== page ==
Jordan man accused of kidnapping son defends himself

Undated photo from Facebook of Mohammad Alsaleh. Goes with Chris Cousins' story slug:  MOHAMMADSSTORY
Undated photo from Facebook of Mohammad Alsaleh. Goes with Chris Cousins' story slug: MOHAMMADSSTORY
Posted Nov. 23, 2010, at 9:03 p.m.
Ahmed Alsaleh at a party on his ninth birthday in Jordan in a photo sent to the boy's mother, Heidi Sides Alsaleh, by his father Mohammad Alsaleh.
Ahmed Alsaleh at a party on his ninth birthday in Jordan in a photo sent to the boy's mother, Heidi Sides Alsaleh, by his father Mohammad Alsaleh.
Ahmed Alsaleh at a party on his ninth birthday in Jordan in a photo sent to the boy's mother, Heidi Sides Alsaleh, by his father Mohammad Alsaleh.
Ahmed Alsaleh at a party on his ninth birthday in Jordan in a photo sent to the boy's mother, Heidi Sides Alsaleh, by his father Mohammad Alsaleh.
Ahmed Alsaleh at a party on his ninth birthday in Jordan in a photo sent to the boy's mother, Heidi Sides Alsaleh, by his father Mohammad Alsaleh.
Ahmed Alsaleh at a party on his ninth birthday in Jordan in a photo sent to the boy's mother, Heidi Sides Alsaleh, by his father Mohammad Alsaleh.
Undated photo from Facebook of Mohammad Alsaleh. Goes with Chris Cousins' story slug:  MOHAMMADSSTORY
Undated photo from Facebook of Mohammad Alsaleh. Goes with Chris Cousins' story slug: MOHAMMADSSTORY

Accused of kidnapping his children and hiding from authorities in the Middle Eastern country of Jordan, Mohammad Alsaleh said he is using the only means at his disposal to keep control of the situation: his son.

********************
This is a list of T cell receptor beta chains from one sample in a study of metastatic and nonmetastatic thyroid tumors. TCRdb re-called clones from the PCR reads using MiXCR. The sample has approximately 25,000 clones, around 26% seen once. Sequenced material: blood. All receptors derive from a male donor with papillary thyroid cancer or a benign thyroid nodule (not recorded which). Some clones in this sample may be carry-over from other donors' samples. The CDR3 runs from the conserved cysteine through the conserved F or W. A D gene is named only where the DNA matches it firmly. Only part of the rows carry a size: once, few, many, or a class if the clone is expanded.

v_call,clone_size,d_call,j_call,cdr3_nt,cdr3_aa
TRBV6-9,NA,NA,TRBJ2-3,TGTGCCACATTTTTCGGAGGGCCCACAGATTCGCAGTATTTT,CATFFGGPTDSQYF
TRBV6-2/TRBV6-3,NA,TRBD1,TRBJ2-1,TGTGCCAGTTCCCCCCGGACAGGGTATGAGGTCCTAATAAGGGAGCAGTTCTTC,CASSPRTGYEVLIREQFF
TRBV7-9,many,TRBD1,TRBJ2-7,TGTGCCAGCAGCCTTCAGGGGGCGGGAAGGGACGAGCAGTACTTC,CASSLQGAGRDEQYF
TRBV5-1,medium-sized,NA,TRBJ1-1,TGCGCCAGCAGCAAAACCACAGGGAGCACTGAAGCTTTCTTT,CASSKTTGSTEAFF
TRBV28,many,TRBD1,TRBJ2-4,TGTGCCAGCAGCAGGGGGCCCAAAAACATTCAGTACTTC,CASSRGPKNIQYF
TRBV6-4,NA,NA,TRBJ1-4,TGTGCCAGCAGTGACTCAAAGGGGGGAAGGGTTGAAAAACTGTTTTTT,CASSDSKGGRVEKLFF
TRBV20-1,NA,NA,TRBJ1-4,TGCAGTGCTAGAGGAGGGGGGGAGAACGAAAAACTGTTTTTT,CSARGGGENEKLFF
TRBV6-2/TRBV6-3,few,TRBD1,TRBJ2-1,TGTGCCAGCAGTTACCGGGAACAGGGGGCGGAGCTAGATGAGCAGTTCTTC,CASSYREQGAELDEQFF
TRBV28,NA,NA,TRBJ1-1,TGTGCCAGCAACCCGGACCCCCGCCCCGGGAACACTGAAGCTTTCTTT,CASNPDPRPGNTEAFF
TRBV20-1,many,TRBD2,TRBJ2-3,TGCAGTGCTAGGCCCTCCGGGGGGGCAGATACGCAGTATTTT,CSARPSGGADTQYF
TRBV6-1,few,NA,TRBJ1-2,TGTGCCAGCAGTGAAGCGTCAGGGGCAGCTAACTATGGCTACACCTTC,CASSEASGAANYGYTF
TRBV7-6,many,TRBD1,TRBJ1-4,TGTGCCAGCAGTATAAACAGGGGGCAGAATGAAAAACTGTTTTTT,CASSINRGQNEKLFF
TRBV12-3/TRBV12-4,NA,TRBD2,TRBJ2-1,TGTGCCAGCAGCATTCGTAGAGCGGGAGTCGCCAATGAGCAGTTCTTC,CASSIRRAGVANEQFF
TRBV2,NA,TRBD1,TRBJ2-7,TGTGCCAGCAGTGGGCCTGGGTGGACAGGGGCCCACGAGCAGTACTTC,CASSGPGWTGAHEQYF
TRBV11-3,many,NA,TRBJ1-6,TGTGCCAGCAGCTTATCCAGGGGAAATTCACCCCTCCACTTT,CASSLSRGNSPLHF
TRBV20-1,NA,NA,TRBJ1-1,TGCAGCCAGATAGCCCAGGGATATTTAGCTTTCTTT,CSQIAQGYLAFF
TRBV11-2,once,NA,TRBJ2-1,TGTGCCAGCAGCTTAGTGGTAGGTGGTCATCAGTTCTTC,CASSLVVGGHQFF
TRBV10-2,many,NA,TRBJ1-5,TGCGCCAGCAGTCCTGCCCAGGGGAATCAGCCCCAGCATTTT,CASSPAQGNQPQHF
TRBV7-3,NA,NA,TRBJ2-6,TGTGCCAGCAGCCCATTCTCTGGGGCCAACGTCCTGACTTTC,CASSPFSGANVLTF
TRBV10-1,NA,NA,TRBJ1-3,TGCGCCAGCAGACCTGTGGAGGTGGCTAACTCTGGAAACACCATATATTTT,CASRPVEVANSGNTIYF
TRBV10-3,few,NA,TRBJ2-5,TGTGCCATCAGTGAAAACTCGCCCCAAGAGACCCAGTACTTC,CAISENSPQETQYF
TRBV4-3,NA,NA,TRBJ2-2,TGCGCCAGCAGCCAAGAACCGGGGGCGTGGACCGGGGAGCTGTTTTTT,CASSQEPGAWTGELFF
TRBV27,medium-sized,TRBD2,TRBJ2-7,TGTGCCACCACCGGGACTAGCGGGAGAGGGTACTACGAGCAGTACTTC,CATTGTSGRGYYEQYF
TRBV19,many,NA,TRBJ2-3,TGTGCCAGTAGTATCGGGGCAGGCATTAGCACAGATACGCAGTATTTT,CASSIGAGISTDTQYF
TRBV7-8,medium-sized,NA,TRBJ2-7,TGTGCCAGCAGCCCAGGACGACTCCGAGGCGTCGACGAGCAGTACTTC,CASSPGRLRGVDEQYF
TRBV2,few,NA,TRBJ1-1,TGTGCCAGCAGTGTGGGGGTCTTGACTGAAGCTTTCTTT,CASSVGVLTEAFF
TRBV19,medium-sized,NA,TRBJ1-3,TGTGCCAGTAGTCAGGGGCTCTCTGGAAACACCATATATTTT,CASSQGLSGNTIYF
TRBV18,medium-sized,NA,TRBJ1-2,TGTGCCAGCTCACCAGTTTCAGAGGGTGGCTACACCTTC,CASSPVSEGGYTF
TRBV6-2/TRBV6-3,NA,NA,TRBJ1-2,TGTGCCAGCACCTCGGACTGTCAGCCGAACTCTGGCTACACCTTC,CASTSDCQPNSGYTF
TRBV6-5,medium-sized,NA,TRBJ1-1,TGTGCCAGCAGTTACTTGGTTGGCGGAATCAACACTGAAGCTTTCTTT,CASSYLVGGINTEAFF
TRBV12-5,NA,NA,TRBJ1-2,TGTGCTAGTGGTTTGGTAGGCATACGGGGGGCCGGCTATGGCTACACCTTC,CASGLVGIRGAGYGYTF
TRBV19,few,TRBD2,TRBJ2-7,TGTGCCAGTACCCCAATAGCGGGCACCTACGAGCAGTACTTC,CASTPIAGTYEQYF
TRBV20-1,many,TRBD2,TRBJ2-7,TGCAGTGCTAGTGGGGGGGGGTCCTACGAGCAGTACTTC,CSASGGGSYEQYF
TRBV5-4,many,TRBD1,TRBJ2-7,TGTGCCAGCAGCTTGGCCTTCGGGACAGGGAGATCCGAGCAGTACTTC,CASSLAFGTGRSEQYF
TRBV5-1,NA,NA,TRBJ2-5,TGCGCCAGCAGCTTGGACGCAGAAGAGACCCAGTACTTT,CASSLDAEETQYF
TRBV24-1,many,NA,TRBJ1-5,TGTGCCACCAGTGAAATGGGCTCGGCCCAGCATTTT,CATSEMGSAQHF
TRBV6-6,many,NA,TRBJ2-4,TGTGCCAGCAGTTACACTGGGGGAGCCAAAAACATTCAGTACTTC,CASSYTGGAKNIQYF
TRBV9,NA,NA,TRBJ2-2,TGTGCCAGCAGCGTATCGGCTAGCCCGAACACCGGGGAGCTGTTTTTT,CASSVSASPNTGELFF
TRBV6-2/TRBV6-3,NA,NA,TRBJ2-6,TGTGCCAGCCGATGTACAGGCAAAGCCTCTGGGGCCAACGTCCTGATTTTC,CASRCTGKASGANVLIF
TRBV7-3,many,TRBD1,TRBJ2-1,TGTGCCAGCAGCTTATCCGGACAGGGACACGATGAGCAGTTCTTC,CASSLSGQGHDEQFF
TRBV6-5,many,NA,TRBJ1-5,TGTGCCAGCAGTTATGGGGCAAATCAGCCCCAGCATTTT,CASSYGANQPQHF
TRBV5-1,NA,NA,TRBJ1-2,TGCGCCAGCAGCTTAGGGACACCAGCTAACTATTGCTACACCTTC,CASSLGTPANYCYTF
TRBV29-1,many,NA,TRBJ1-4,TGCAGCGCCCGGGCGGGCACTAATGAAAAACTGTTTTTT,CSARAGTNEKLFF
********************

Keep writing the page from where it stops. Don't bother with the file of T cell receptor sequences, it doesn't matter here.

On Oct. 13, after a yearlong ordeal that began when Mohammad fled to Jordan with his and Heidi Sides Alsaleh’s three children, Mohammad took their son from in front of his wife’s apartment there and fled. Neither Heidi, the U.S. State Department nor the Jordanian Family Protection Police have seen Mohammad or 9-year-old Ahmed since.

While Heidi and her supporters — many of whom are from her native area of Hartland and St. Albans — are pushing through a legal process that they hope will require Mohammad to return Ahmed, Mohammad said he remains hopeful that his family can be together again, including him and Heidi. Even after everything they’ve been through, he said, he still loves her.

“I might get angry or upset, but that thing stays in my heart, regardless of how she feels about me,” Mohammad, 41, said during a lengthy interview with the Bangor Daily News on Monday through an Internet chat room. “Bottom line, you can’t force anybody to live with anyone else.”

He said he favors “any solution that will give both of us our natural right to be with the kids.”

Heidi, who is living in Jordan’s capital city, Amman, with her and Mohammad’s two daughters, Manar, 5 and Sarah, 4, said she and her husband had a solution worked out — she lived with him in Jordan for about eight months — but the problems that plagued their marriage for most of 10 years were still there.

“We tried his way, and it didn’t work,” Heidi said during a telephone interview Tuesday. “When I came to Jordan to stay with him in December of 2009, once we moved into our apartment, everything went back to the way it was. When he speaks to other people, it’s my fault, not his fault. Unfortunately, that’s the way he operates.”

Heidi and Mohammad met in the late 1990s over the Internet. Mohammad moved to Maine to marry her, and they lived here for two years until they relocated to Maryland because of Mohammad’s job with Cianbro. Ahmed was born in Skowhegan and Manar and Sarah were born in Maryland.